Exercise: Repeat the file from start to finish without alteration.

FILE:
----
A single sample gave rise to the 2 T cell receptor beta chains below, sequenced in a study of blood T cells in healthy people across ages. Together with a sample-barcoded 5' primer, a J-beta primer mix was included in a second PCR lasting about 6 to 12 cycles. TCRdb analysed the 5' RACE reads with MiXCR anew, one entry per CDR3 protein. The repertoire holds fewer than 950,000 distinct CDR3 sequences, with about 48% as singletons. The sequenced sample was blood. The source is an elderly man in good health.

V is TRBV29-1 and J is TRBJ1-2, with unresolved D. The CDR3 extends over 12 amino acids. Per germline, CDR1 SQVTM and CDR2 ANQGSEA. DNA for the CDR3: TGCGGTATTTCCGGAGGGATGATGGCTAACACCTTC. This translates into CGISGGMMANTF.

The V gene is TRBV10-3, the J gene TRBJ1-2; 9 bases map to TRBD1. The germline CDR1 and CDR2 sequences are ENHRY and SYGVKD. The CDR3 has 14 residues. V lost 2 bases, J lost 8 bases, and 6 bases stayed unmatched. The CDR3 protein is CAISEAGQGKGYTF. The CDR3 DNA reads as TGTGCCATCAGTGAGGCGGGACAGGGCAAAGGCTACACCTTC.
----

A single sample gave rise to the 2 T cell receptor beta chains below, sequenced in a study of blood T cells in healthy people across ages. Together with a sample-barcoded 5' primer, a J-beta primer mix was included in a second PCR lasting about 6 to 12 cycles. TCRdb analysed the 5' RACE reads with MiXCR anew, one entry per CDR3 protein. The repertoire holds fewer than 950,000 distinct CDR3 sequences, with about 48% as singletons. The sequenced sample was blood. The source is an elderly man in good health.

V is TRBV29-1 and J is TRBJ1-2, with unresolved D. The CDR3 extends over 12 amino acids. Per germline, CDR1 SQVTM and CDR2 ANQGSEA. DNA for the CDR3: TGCGGTATTTCCGGAGGGATGATGGCTAACACCTTC. This translates into CGISGGMMANTF.

The V gene is TRBV10-3, the J gene TRBJ1-2; 9 bases map to TRBD1. The germline CDR1 and CDR2 sequences are ENHRY and SYGVKD. The CDR3 has 14 residues. V lost 2 bases, J lost 8 bases, and 6 bases stayed unmatched. The CDR3 protein is CAISEAGQGKGYTF. The CDR3 DNA reads as TGTGCCATCAGTGAGGCGGGACAGGGCAAAGGCTACACCTTC.